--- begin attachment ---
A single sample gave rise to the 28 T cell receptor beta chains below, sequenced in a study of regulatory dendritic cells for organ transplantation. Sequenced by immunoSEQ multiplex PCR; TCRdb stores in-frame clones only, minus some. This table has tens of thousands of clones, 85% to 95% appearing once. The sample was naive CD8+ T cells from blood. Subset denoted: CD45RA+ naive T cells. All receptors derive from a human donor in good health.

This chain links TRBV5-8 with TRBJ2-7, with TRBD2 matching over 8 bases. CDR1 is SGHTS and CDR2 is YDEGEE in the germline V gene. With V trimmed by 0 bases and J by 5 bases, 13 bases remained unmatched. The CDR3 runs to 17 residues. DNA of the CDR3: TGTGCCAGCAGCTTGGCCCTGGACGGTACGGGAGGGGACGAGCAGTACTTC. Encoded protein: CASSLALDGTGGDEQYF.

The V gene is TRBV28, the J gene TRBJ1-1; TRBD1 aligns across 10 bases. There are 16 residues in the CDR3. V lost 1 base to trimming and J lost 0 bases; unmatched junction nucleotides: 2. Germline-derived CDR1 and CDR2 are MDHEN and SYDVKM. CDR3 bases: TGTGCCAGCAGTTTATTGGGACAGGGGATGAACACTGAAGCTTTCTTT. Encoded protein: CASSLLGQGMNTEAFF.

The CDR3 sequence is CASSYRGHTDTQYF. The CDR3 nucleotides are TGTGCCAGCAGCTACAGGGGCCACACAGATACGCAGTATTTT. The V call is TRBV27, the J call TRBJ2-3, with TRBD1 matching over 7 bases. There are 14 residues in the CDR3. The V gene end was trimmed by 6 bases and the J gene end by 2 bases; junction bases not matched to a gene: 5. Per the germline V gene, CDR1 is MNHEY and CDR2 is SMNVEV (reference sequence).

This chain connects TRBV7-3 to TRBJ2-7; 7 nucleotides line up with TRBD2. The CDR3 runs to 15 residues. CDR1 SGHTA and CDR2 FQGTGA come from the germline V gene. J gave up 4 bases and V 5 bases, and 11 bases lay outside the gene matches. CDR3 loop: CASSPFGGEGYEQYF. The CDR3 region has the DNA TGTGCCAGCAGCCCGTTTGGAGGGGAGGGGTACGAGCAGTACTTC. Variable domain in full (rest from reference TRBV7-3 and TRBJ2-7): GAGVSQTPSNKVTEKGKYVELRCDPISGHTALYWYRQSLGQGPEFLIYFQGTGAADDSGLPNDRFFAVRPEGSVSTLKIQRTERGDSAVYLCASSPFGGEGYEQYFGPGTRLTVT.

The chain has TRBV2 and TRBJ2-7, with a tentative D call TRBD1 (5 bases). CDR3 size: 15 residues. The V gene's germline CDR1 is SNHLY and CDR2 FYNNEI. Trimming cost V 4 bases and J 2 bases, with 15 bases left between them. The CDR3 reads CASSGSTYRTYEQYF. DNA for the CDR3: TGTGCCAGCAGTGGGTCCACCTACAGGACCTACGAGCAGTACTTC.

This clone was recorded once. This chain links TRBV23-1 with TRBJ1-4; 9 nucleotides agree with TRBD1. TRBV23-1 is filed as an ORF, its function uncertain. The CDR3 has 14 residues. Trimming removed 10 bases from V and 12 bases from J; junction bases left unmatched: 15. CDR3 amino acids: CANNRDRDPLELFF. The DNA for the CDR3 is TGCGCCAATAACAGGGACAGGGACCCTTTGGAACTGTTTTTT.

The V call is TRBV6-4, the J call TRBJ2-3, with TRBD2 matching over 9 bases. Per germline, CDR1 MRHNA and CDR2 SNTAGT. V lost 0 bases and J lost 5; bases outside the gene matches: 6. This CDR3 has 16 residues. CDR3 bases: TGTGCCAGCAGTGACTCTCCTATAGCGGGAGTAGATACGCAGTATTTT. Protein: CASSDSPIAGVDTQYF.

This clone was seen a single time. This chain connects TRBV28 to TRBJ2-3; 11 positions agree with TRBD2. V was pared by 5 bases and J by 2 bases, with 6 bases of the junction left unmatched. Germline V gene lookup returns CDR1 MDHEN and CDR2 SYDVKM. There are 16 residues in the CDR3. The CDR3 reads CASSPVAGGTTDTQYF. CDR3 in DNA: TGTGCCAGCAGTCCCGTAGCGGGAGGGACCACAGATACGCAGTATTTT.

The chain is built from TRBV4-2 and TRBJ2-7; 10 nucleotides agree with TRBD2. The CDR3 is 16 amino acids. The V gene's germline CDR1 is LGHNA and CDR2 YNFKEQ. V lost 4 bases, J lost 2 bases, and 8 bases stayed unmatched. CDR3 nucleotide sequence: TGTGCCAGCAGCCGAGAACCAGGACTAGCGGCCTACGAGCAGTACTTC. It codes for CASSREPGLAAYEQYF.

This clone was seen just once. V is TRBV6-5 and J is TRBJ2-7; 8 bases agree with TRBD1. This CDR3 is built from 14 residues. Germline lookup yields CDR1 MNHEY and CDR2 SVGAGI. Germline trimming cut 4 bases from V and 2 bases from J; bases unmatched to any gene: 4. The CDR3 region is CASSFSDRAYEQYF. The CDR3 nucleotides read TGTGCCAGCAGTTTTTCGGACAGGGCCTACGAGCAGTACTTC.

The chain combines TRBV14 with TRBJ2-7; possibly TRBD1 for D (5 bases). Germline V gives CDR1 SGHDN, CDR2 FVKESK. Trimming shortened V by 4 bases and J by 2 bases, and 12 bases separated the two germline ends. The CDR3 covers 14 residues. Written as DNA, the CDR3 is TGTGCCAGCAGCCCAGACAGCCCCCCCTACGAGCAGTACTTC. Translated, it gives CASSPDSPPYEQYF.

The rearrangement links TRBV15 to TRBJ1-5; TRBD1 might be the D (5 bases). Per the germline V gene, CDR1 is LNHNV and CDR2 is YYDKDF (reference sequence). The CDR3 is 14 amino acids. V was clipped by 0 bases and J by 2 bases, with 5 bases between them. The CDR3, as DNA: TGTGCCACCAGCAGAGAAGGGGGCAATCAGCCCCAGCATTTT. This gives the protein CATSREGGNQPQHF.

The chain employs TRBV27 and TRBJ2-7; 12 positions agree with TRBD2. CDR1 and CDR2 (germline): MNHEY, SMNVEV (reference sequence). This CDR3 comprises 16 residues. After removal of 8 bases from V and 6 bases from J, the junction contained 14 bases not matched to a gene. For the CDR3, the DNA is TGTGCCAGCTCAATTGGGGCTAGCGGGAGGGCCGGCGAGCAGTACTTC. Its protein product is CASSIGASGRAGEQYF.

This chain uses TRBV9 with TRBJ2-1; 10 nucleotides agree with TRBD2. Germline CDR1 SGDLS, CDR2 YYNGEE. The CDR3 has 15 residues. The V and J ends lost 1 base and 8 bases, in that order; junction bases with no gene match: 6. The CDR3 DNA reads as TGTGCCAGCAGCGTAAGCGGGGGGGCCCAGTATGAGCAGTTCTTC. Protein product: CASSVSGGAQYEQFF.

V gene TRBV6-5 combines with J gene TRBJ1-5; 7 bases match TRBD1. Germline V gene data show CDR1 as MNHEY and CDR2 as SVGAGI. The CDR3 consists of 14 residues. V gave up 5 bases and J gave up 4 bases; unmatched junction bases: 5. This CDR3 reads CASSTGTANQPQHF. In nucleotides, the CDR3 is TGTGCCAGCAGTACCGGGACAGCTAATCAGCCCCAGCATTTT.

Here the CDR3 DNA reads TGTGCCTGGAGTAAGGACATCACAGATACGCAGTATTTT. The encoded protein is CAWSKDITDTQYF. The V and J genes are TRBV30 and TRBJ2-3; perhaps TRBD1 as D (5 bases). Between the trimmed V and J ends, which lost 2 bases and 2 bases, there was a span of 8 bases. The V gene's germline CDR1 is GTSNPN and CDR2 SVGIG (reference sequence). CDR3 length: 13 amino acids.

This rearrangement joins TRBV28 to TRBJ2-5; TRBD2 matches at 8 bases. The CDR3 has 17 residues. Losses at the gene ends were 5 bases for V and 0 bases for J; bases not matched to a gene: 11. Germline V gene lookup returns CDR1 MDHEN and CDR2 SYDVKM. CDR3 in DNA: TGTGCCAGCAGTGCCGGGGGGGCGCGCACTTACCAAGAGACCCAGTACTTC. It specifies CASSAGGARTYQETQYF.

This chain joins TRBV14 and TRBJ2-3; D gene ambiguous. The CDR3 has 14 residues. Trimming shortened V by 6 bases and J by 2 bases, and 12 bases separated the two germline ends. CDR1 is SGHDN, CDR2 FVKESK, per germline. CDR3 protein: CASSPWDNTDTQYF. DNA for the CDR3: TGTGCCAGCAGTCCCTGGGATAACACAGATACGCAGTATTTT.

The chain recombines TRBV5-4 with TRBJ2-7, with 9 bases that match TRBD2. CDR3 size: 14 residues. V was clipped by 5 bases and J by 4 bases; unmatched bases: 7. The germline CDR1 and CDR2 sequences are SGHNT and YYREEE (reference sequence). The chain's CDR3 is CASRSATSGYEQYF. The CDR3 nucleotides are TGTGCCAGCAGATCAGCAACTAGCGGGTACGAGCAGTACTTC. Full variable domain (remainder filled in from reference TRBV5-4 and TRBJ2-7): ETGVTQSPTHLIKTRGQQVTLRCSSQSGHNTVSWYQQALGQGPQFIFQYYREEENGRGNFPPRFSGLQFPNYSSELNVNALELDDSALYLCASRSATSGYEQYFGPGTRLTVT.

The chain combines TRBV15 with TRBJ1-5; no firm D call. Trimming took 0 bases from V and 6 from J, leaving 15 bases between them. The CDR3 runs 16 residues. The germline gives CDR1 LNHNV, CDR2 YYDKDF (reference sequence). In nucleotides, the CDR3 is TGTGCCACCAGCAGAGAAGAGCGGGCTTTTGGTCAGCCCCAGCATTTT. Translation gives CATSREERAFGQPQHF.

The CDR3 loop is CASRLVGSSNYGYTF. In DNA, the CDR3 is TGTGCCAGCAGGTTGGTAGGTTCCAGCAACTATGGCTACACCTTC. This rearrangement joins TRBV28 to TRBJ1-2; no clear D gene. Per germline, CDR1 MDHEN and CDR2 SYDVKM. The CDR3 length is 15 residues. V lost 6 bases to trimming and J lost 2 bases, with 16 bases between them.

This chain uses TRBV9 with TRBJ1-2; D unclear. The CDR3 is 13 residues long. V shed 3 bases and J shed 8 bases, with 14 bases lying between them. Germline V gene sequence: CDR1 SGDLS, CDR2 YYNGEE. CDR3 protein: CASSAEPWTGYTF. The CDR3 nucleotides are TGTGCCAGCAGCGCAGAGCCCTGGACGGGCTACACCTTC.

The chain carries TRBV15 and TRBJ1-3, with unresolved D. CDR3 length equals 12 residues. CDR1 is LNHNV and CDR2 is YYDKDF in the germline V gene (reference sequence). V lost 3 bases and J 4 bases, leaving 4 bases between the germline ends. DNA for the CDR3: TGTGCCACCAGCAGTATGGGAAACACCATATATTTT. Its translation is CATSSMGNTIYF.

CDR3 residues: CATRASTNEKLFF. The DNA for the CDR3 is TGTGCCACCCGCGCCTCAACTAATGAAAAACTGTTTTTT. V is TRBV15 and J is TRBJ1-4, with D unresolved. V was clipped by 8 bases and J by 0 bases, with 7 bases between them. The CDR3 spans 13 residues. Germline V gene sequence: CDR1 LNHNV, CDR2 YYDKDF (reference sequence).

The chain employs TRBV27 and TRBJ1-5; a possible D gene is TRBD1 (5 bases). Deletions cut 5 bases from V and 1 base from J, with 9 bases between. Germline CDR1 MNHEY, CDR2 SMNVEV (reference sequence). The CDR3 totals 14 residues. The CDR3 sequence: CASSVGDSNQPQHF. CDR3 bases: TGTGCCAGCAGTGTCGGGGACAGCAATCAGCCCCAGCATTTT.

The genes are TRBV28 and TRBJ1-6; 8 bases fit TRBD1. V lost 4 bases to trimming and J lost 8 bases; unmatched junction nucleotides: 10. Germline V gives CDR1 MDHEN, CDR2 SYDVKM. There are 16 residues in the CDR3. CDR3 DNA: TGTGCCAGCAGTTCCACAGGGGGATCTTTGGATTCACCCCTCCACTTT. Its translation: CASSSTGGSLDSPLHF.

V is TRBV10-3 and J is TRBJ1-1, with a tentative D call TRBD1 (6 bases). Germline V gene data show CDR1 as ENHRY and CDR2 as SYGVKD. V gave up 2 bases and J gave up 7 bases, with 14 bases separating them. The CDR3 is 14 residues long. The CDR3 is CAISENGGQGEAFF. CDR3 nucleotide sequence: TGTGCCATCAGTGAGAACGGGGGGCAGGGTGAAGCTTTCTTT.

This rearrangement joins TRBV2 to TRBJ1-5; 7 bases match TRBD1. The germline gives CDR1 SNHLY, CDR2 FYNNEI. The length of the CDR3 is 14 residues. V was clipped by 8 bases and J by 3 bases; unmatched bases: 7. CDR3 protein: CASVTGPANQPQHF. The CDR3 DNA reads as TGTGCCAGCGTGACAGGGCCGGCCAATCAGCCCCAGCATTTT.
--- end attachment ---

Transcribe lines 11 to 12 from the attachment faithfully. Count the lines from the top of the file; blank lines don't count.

This clone was seen just once. V is TRBV6-5 and J is TRBJ2-7; 8 bases agree with TRBD1. This CDR3 is built from 14 residues. Germline lookup yields CDR1 MNHEY and CDR2 SVGAGI. Germline trimming cut 4 bases from V and 2 bases from J; bases unmatched to any gene: 4. The CDR3 region is CASSFSDRAYEQYF. The CDR3 nucleotides read TGTGCCAGCAGTTTTTCGGACAGGGCCTACGAGCAGTACTTC.

The chain combines TRBV14 with TRBJ2-7; possibly TRBD1 for D (5 bases). Germline V gives CDR1 SGHDN, CDR2 FVKESK. Trimming shortened V by 4 bases and J by 2 bases, and 12 bases separated the two germline ends. The CDR3 covers 14 residues. Written as DNA, the CDR3 is TGTGCCAGCAGCCCAGACAGCCCCCCCTACGAGCAGTACTTC. Translated, it gives CASSPDSPPYEQYF.